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Choosing our friends, we're our own worst enemy

Wednesday, April 09, 2003

I'm getting ready to move. So I'm going through my vast collection of old stuff -- papers, photographs, clippings -- and sneezing vigorously amid the dust of nostalgia and the misty watercolor memories of the way I were.

It's an uncomfortable business. Not only does the dust make me sneeze, it also dirties my hands so badly I have to wash them every half-hour or so. And sifting through old photographs is a bittersweet exercise that can elicit grimaces as often as grins.

So I think I understand how Defense Secretary Donald Rumsfeld must feel when he sees a vintage mid-'80s picture of himself as a special envoy for the Reagan administration. He is shaking the hand of a head of state the United States was courting at the time, an up-and-coming secular Middle East president by the name of Saddam Hussein.

Gosh, and I thought pictures of me from the mid-'80s were embarrassing!

I totally relate, of course. Who doesn't have an old photo in which you're gazing adoringly at someone who later turned out to be the most brutal example of evil incarnate the world has ever known?

(If you think I'm making this up -- or if you're just a big fan of irony -- go ahead and do a Google image search for "Saddam and Rumsfeld," or search the CNN or MSNBC Web sites. The image is buried in archives, so the URL is way too long and complicated for me to copy here.)

Under the "the enemy of my enemy may be a vicious psychopath, but he's my friend" doctrine, the Butcher of Baghdad was Our Buddy of Baghdad back when we were worried about Iran. And, as so many women have said of exes, he seemed like a different person then. Nice. Generous. He is also an honorary citizen of Detroit.

Back in 1979, when Saddam was elected, the leader of a Chaldean church in Detroit congratulated him. Though Iraq is mostly Muslim, there are Christians there called Chaldeans; in fact, deputy prime minister Tariq Aziz is a Chaldean Christian. Chaldeans are a Catholic group and they have some churches here in the United States.

Saddam sent the church $250,000. As the Rev. Jacob Yasso of Chaldean Sacred Heart in Detroit put it, "He's very kind to Christians."

So a year later, Yasso visited Baghdad and showed his gratitude to Saddam with a gift from Detroit's then-Mayor Coleman Young: the key to the city. In return, Saddam whipped another $200,000 on the church.

Boy, those were the days, huh?

So if he's still alive, Saddam might consider fleeing to the Motor City. Hope they've changed the lock.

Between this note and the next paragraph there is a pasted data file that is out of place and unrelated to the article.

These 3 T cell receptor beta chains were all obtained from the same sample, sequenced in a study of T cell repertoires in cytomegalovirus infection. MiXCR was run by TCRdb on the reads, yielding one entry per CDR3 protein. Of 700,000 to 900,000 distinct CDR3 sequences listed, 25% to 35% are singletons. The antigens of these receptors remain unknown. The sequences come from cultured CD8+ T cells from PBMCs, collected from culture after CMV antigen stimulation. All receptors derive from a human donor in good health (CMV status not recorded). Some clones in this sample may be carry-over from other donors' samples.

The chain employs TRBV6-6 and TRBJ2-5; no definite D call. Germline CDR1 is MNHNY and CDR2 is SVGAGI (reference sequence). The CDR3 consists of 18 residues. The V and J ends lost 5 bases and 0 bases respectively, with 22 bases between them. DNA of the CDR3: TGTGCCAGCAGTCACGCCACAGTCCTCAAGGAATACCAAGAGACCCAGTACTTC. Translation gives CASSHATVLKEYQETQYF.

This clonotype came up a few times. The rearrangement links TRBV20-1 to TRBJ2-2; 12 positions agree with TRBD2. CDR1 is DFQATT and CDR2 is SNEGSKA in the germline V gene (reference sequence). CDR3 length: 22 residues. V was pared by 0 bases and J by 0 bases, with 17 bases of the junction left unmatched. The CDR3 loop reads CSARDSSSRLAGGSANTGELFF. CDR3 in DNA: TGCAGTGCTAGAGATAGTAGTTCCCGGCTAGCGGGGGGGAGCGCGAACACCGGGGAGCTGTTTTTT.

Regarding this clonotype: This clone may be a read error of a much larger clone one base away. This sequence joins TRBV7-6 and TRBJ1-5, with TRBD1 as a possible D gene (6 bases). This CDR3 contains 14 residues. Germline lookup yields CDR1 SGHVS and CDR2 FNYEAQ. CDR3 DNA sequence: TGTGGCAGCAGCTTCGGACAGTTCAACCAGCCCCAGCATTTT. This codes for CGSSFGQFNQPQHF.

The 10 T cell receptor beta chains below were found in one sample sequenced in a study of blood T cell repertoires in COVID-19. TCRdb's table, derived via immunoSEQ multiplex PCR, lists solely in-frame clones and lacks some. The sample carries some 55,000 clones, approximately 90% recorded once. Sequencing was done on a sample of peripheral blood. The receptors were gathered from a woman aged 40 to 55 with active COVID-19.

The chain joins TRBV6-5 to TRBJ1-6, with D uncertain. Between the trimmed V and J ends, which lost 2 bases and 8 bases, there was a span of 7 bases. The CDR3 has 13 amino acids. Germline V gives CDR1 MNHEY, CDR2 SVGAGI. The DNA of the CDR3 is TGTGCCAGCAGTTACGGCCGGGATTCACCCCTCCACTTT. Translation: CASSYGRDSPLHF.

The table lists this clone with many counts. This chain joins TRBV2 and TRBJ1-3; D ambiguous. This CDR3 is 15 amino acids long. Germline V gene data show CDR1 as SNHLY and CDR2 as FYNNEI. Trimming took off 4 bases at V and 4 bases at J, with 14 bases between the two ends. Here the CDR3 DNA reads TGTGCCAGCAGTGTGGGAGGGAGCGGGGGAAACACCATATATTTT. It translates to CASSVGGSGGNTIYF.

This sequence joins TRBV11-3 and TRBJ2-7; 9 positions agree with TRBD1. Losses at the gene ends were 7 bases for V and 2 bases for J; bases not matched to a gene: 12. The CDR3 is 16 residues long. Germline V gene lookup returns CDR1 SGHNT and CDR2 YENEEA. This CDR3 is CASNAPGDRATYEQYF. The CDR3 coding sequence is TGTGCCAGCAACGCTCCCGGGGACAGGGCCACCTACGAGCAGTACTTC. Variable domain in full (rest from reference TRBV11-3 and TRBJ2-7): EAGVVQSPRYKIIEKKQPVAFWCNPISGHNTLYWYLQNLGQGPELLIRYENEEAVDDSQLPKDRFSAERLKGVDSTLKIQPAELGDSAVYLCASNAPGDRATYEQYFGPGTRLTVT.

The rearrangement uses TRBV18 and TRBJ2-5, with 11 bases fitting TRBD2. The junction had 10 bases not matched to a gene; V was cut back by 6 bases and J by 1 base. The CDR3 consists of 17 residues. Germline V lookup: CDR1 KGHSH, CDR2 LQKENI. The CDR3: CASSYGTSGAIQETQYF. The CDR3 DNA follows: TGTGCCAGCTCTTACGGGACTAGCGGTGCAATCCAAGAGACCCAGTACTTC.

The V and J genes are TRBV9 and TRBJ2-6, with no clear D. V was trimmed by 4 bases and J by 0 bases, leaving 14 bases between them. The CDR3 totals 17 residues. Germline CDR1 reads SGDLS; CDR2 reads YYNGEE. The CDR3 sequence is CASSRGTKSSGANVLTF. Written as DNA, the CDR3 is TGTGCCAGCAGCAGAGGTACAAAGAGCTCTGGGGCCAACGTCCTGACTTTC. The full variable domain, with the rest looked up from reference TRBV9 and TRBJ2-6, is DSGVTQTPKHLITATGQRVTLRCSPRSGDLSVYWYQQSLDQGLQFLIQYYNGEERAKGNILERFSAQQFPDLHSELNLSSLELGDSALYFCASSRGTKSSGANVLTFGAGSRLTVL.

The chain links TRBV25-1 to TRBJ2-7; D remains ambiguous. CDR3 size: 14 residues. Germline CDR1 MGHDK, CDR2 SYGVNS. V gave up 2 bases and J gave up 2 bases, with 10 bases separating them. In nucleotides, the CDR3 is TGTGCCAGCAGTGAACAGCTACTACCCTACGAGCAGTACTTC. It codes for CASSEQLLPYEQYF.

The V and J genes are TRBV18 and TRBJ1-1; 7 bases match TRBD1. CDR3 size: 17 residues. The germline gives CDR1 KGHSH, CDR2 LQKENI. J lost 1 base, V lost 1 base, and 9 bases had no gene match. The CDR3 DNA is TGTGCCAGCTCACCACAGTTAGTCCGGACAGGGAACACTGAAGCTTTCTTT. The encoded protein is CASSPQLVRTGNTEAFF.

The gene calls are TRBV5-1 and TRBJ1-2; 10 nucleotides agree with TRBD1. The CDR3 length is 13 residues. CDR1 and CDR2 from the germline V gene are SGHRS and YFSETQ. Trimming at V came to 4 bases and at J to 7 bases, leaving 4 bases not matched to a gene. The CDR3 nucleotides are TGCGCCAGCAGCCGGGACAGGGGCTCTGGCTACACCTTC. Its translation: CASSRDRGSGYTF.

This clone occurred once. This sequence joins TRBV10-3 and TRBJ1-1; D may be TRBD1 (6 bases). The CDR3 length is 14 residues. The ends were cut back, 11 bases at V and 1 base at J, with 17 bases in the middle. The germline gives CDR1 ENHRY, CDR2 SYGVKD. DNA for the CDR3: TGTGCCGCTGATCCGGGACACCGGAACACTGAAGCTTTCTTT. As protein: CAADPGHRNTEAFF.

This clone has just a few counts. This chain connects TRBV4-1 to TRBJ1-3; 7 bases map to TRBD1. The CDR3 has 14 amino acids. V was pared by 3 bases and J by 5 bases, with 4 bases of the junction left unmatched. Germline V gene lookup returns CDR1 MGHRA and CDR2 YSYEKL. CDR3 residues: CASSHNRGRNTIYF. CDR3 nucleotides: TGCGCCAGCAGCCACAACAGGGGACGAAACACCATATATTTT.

But you have to let the past go. You have to look ahead and decide what you want. We've decided we won't stand for repressive regimes in which brutal dictators enslave, torture, imprison, execute, rape, gas and/or starve their people without due process. That's grounds for invasion. So who's next?

Rumsfeld has already put Iran and Syria on notice. Kim Jong Il has threatened to use nukes on us, so I can't imagine we'll stay out of North Korea much longer. And I'm confident we'll put our military where our moral indignation is against murderous dictatorships in Burma, Liberia and Zimbabwe. We can't play favorites now that we're in the liberation business!

I have to admit, though, I'm a little worried about some of our new friends.

Last month, President Bush and Secretary of State Colin Powell had dinner with the leader of Cameroon to chat about an oil pipeline being built through that West African country. Cameroon is a member of our coalition, but it's probably better known for its spectacular corruption and poverty. In fact, Africa is so full of corrupt and repressive regimes -- not to mention oil -- that we may have to just liberate the whole darn continent from stem to stern before too much longer.

The pipeline is needed to get oil out of Chad, another garden spot of poverty and corruption. Everybody involved -- oil companies and the World Bank -- promises that, Scout's honor, the oil money is definitely, definitely going to help the poor of these countries. But Chad's president just spent millions the oil companies gave him on weapons to use on his opponents.

Of course, you could argue that Chad's current president is at least better than the last guy, who killed 40,000 people and tortured hundreds of thousands after coming to power in a coup supported by -- oops! Ronald Reagan.

Excuse me. I think I need to go wash my hands again.

Samantha Bennett can be reached at sbennett@post-gazette.com or 412-263-3572.

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